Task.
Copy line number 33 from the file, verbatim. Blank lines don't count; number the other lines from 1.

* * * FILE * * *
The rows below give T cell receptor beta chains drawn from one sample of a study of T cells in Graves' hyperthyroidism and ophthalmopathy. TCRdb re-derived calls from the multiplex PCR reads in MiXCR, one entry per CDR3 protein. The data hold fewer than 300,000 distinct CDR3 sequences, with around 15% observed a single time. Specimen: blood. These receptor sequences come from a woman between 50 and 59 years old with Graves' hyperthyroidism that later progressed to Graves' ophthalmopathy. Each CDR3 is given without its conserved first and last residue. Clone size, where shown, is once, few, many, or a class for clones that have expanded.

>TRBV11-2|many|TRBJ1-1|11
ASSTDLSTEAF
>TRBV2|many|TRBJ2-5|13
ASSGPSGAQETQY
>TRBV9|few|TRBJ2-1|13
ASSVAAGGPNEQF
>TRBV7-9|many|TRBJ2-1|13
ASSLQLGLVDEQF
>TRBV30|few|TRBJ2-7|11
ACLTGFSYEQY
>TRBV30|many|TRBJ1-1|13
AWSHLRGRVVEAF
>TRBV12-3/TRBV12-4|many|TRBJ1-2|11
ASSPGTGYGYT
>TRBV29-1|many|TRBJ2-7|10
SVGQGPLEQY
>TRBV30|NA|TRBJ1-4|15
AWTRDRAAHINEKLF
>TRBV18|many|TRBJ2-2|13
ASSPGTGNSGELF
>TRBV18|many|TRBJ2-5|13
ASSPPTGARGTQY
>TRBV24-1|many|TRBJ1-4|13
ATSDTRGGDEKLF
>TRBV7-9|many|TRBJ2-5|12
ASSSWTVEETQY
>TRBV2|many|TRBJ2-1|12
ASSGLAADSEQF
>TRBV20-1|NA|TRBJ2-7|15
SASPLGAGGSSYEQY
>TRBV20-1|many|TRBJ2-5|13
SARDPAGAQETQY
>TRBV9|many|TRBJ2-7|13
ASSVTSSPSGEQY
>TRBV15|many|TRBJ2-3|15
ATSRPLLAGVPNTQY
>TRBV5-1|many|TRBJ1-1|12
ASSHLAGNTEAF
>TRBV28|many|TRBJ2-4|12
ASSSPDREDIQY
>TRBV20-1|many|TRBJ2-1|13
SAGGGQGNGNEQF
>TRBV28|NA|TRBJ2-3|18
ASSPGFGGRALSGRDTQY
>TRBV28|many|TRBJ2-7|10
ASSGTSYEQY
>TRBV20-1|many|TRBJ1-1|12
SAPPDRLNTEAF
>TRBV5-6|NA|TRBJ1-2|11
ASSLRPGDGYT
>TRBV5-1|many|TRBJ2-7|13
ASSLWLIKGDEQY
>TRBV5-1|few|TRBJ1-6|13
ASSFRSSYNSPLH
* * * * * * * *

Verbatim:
SARDPAGAQETQY